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11 hours ago, Nik- said:

Yes but they don't have the full scope of practice. I've also decided I want to pursue a combined residency in public health and family med. I would like to have a family practice at first while working with the city with the hopes of moving into policy influence later in my career. All this is not possible as a nurse practitioner. Sure, you have the ability to set up your own clinic, but you would compete with family practices that offer a full scope of services. It's something I've been asked since I started my undergrad and it's a compromise I'm unwilling to make. Also, many people struggle to find work as NPs (judging by what I see amongst my co-workers who have their licences but still work as RNs).

Have you considered doing an MPH in the meantime?

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11 hours ago, Nik- said:

Yes but they don't have the full scope of practice. I've also decided I want to pursue a combined residency in public health and family med. I would like to have a family practice at first while working with the city with the hopes of moving into policy influence later in my career. All this is not possible as a nurse practitioner. Sure, you have the ability to set up your own clinic, but you would compete with family practices that offer a full scope of services. It's something I've been asked since I started my undergrad and it's a compromise I'm unwilling to make. Also, many people struggle to find work as NPs (judging by what I see amongst my co-workers who have their licences but still work as RNs).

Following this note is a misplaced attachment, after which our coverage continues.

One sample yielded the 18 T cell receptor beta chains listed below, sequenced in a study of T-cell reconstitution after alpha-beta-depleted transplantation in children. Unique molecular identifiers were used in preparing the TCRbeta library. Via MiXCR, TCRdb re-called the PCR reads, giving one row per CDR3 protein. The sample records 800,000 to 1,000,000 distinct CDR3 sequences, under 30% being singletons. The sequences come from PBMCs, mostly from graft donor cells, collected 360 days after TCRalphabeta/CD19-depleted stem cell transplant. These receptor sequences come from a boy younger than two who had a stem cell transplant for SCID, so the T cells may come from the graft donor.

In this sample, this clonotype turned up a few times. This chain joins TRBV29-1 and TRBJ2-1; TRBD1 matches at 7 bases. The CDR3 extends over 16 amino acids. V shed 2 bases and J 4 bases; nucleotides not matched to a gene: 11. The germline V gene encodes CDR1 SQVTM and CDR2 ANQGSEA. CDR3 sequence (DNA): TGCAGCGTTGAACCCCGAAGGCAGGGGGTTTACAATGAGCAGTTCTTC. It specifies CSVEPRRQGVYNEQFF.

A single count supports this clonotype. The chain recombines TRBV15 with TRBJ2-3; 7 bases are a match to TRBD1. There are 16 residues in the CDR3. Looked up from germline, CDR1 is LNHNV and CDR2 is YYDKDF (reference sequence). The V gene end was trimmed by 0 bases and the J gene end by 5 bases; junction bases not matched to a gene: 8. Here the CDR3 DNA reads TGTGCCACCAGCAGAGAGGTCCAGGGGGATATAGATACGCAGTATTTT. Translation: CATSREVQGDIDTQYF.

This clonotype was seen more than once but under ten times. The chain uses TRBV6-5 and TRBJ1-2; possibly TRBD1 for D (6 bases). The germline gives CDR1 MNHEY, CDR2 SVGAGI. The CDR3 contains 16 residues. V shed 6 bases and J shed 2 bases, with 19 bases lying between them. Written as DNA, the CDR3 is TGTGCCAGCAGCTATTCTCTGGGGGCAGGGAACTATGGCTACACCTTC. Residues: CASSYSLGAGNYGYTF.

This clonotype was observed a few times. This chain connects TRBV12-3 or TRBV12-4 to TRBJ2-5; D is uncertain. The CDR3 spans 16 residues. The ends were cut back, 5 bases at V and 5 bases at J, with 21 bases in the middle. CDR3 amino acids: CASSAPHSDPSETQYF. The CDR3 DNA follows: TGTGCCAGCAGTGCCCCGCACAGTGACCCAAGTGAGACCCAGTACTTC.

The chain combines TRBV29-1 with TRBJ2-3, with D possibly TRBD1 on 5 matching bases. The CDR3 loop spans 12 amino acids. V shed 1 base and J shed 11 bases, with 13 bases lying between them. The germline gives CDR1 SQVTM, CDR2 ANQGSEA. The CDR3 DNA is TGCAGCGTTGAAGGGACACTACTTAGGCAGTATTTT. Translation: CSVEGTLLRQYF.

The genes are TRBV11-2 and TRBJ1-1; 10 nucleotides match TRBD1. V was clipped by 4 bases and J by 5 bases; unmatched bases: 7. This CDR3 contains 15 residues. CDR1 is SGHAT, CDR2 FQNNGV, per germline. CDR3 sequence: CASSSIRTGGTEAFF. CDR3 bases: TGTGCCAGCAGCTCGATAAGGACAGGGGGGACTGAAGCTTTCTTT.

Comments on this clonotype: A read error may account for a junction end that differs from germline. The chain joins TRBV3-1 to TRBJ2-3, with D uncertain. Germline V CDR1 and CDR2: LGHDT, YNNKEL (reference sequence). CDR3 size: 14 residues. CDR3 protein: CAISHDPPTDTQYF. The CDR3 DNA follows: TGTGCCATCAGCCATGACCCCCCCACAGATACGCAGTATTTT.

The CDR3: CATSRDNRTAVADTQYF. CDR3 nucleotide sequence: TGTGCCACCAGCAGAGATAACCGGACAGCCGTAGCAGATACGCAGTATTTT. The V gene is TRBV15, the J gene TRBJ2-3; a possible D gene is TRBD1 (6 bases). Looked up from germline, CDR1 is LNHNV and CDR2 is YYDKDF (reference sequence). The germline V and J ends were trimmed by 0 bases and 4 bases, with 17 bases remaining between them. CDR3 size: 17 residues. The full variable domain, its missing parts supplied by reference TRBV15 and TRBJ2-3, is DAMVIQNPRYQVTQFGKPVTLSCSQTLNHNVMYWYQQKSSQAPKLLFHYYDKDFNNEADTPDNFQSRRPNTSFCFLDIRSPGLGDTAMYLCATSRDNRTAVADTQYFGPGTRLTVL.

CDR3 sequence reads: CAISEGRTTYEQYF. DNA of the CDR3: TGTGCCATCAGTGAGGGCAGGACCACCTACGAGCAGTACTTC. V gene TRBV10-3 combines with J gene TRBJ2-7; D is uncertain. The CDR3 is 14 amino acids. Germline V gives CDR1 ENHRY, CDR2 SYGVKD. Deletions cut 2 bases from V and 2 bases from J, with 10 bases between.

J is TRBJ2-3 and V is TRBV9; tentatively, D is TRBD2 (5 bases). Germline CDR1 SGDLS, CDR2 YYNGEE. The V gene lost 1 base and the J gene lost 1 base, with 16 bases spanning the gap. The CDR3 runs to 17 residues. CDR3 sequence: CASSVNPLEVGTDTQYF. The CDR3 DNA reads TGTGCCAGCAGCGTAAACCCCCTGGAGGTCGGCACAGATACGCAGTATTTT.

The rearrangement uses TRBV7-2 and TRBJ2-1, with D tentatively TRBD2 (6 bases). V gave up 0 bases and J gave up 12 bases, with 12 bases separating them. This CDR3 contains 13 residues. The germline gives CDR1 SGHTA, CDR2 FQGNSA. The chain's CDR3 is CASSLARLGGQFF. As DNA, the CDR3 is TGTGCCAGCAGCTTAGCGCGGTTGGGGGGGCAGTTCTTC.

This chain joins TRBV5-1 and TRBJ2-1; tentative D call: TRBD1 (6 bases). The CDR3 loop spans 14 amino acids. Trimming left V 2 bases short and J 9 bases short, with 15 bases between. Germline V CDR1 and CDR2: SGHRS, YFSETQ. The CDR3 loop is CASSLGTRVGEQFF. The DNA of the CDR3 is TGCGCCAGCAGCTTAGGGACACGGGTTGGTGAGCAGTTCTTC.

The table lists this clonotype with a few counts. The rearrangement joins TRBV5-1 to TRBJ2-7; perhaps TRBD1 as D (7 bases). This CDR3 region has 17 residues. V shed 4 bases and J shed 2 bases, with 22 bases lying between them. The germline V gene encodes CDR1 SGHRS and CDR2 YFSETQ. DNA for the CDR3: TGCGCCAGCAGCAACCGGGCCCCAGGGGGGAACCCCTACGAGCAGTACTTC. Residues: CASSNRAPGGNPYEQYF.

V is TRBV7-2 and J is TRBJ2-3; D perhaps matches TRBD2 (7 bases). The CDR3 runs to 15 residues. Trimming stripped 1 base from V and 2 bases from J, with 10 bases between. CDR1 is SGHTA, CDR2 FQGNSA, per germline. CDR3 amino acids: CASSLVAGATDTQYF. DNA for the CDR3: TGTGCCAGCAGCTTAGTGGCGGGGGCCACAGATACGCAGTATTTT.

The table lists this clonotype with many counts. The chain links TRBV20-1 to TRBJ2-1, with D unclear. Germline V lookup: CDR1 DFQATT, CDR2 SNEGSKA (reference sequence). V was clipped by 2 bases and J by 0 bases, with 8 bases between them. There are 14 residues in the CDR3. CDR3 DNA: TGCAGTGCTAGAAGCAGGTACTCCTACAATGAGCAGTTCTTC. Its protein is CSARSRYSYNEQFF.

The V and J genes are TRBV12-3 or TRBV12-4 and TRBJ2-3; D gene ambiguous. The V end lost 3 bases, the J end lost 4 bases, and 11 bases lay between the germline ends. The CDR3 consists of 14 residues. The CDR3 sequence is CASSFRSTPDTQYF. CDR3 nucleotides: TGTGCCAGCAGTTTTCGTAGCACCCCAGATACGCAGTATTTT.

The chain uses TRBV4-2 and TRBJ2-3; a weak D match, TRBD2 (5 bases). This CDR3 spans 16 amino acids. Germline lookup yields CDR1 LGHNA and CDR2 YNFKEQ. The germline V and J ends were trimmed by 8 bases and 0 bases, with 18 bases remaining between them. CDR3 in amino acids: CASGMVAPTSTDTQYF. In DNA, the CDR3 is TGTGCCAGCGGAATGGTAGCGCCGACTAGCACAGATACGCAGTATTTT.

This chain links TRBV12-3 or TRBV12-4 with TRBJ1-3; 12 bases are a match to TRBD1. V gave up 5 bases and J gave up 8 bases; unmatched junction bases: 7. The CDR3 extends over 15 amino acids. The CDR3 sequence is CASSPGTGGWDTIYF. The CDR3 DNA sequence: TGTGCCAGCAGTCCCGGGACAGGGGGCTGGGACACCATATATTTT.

I Do agree that this is the current state of affairs but I wonder what it will be in 5-10-15 years (when you want to make that jump). I can only see the roles of NP's increasing. But I do understand that is a compromise that you don't wont to make.

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On 3/30/2019 at 11:23 PM, Butterfly_ said:

Family docs have a similar scope of practice to nursing practitioners. Have you explored that route?

I an an RN who's being asked about that a lot. For me personally not being able to match my level of knowledge and expertise with my level of autonomy is annoying. NPs don't have the full autonomy either. Knowing what to do but not being able to implement it due to limited scope of practice is something that can be helped when you're an NP, but just for a short time. After you gain expertise and confidence in your knowledge, there's going to be a mismatch again. It's like your brain is in golden cage. If your doc trusts you, they would just ask you to write orders and sign, but that makes my aspiration and ambition grow even more inflated :)

Nik-, I hope that you keep trying, I'm speculating that with the credentials like yours it might be the matter of gaining even more clinical experience. 

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PS:

Subject
Feedback Letters (No Interview)

Message